It is a truth universally acknowledged… -all right, maybe not, but everybody who knows me, knows that I’m in love with my bow. I adore the sheer sensuality of feeling the living wood in my hands. The other week I got to “meet” the piece of ash which might become my new longbow in time, and I fell in love with that, too. Almost makes me feel like I’m cheating on my current bow, haha! Maybe I’m polyamorous when it comes to bows?
I went to practise at our club’s range in Massbrook Woods today and while I got in a few really good hits, I still lack consistency. I’m working on that! Last year was about being a beginner and getting into the swing of things, this year will be about improving and gaining new experiences, and that includes new field archery courses. I’ve resolved to take part in at least two 3D shoots at other Irish clubs this year, and I’ve also been planning something outrageously adventurous and frankly, rather ridiculous, which I’ve been hinting at on Facebook but never really revealed, and that’s…
… I’ll travel to Canada for a few days in July and among other things, I’ll take part in a 3D shoot there, too!
There are several reasons why this is such monumental news, the most important of which is that ever since my mum’s stroke and then death in 2009/2010, I haven’t been on a proper holiday, other than visiting lovely friends in Athens for a long weekend in 2012 and a weekend in London – literally one night – last year. So this will be the first purely for shits ‘n’ giggles holiday in eight years, and I’m almost painfully excited in anticipation.
Of course, this means that I’ll have to practise and expand. On Sunday I started exploring other ranges by finally shooting with Sandy and Ali and some others around their house in Clare (this is where the title pic was taken).
Today in Massbrook was the first time in months that the sunshine on my large hagish nose actually felt warm, or at least mild. Spring is definitely on its way! If you’d like to see more of Massbrook, I took two short videos this winter – here’s the first one:
And the second:
I’m happy to report that my shoulder didn’t hurt at all today! This is particularly brilliant because I did the entire course, all 25 pegs with 1-3 targets each. I’ve been very careful to remember basics such as warming up and stretching before and after shooting. This is part of a newly discovered approach which might make a little sense of my recent forearm tendonitis.
I never wrote about it a lot; suffice it to say that it’s been awful. I’d wanted to do HEMA for years and then finally started in April last year, which made me beyond happy. There are few things which feel better than swinging a sword (two, in fact: traditional archery and dancing), and to have that taken away again, and through my own fault for messing it up… it was very hard for me to deal with. At the same time, I always felt there had to be some lesson in there. In part it is definitely an “Upper Limit” problem (if you don’t know what that is, read Gay Hendricks’s The Big Leap. It’s in my top three non-fictional books of all time).
More recently, I realised that a contributing factor was me overdoing it – a classic case of “too much, too soon” – after the years of inertia and bad health gone before. I’m naturally the most impatient person in the world, but now I’m learning to v-e-r-y s-l-o-w-l-y build up my muscles, and stop immediately when it starts hurting again. My plan is to eventually start with the beginner basics again and look mostly at technique, really learn correct technique, and listen to my body every step of the way. So what if it takes me five years to get halfway decent at swordfighting? I’m not in this to win tournaments, I’m in it for the sheer wild bliss of it.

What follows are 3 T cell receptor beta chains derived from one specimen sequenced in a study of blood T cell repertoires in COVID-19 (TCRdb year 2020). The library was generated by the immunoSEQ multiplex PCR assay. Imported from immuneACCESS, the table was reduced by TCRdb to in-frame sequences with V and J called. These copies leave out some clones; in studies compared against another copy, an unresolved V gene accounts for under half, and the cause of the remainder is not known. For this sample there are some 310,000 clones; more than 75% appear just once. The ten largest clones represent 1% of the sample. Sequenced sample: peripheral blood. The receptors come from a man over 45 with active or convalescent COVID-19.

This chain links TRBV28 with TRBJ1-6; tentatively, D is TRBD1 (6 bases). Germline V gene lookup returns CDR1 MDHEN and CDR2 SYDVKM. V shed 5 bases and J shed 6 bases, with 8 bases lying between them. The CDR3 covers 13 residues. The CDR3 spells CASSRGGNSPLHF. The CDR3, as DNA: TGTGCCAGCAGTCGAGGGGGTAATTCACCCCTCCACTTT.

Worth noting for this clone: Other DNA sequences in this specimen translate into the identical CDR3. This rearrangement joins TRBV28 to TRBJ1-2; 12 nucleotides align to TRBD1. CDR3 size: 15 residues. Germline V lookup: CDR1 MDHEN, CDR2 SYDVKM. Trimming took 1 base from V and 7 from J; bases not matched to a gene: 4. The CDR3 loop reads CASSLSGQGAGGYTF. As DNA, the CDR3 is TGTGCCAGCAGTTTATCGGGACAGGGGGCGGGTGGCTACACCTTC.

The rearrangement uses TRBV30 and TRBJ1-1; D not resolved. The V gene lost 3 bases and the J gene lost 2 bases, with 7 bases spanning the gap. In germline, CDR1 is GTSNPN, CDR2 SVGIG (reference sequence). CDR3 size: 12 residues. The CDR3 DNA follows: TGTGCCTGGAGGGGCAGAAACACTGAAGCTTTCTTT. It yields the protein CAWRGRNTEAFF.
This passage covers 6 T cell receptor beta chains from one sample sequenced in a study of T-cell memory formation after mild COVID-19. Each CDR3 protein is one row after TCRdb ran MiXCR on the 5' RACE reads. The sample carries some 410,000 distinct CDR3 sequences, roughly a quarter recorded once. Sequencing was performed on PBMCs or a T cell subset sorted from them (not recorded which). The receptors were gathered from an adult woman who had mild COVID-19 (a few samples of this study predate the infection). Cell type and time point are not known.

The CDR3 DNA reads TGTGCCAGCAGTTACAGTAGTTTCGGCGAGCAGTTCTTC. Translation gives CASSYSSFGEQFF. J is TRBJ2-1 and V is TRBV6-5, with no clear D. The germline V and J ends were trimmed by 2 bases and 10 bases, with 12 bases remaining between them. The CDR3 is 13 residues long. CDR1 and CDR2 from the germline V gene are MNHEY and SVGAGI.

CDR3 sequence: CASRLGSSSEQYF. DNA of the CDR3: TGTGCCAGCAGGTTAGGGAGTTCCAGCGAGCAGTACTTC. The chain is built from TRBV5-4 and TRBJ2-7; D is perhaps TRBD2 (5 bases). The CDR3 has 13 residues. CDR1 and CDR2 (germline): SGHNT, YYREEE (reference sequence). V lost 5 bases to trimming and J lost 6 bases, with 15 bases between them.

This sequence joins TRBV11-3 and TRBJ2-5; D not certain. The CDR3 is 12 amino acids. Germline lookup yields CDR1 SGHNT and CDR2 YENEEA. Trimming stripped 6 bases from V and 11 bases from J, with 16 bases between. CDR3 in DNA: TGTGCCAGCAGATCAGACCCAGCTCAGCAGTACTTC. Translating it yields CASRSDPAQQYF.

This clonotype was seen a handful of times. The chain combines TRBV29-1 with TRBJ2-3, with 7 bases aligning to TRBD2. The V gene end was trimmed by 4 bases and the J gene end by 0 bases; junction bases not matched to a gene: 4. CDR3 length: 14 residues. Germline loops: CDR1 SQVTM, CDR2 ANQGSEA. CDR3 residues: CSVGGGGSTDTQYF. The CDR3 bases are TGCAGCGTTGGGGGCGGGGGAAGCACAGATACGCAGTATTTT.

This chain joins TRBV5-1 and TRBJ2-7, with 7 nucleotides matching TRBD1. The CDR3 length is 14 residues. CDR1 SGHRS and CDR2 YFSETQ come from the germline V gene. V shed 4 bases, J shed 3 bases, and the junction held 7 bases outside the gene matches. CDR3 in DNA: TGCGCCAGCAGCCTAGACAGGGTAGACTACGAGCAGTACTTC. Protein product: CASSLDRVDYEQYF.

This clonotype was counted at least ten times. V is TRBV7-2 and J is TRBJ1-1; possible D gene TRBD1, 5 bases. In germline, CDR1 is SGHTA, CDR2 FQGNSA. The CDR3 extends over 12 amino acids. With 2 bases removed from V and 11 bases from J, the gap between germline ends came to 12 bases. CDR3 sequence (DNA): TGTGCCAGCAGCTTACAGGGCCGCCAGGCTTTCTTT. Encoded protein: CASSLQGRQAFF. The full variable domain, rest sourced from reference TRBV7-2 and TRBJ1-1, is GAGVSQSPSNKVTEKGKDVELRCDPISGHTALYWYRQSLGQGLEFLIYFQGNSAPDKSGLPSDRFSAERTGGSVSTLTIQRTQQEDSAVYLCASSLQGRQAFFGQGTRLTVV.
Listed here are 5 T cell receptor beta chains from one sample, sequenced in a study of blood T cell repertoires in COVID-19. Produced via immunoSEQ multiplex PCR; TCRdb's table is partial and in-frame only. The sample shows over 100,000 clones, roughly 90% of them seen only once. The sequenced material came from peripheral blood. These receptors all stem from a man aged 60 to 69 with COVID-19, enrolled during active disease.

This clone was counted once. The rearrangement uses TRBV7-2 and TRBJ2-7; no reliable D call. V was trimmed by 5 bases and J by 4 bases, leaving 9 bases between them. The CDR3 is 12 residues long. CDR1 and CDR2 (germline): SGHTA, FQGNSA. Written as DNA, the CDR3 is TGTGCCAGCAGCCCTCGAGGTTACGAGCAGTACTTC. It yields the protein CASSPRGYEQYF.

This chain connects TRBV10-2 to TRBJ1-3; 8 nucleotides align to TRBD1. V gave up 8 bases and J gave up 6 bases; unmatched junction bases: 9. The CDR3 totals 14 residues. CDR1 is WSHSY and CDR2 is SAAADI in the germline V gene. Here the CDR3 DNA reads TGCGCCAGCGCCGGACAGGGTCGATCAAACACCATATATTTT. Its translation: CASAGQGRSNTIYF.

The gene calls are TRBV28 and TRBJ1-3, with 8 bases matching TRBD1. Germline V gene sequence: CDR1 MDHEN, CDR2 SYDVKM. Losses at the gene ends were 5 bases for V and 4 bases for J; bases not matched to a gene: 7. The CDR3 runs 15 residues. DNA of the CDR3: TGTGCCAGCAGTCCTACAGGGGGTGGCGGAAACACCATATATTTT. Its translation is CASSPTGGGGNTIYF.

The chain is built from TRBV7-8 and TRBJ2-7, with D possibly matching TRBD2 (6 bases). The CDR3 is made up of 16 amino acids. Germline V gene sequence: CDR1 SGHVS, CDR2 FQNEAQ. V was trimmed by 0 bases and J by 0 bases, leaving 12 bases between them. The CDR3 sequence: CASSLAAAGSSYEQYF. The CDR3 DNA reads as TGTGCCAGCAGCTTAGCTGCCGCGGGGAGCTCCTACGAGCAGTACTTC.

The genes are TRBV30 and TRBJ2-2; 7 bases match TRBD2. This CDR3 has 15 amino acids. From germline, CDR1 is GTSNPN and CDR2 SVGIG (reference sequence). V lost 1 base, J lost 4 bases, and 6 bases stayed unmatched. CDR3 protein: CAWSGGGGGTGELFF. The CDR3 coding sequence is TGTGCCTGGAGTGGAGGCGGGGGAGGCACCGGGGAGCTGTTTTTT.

There’s a rather unhealthy approach to physical fitness in our world. One could sum it up as: “Pain is good! Keep pushing!” It’s kinda the ideal, and looked at with admiration, to ruin one’s body and health in the process. Just look at pro athletes, and that goes from ballerinas who completely fuck up their feet, to footballers whose knees go out of service at the age of 40. The weekend before last, I got to talk to the brilliant Keith Farrell, who was teaching a longsword master class at an event organised by my club. Keith is still in his 20s but told me he trains with a view to still being able to do these things decades from now. I had a bit of an aha-moment there when I realised that this is exactly what I want to do!
Some might argue that my tendonitis has to do with my age, but I call BS. I’m fairly certain that I would have run into the same problems if I were 27 instead of 47, if I’d overdone it after being unhealthy and out of shape for years. A friend of mine, Jack, has had problems with his knees for over a year now, from a slight mistake in his footwork, and he’s nearly 15 years younger than I am. It’s lazy to blame it on age, when really it’s the fundamental, underlying approach that’s wrong.
And there, right there, is my lesson from the injury. Upper Limit – which is basically sabotaging oneself from an erroneous belief that life can’t get “too good” – and an unhealthy approach to getting back into shape. Wow. Maybe I should be grateful that I got the injury heads-up early on, when I’m still able to correct my approach and become more aware. Because I, too, intend to dance, shoot, and do swordfighting for many years to come.
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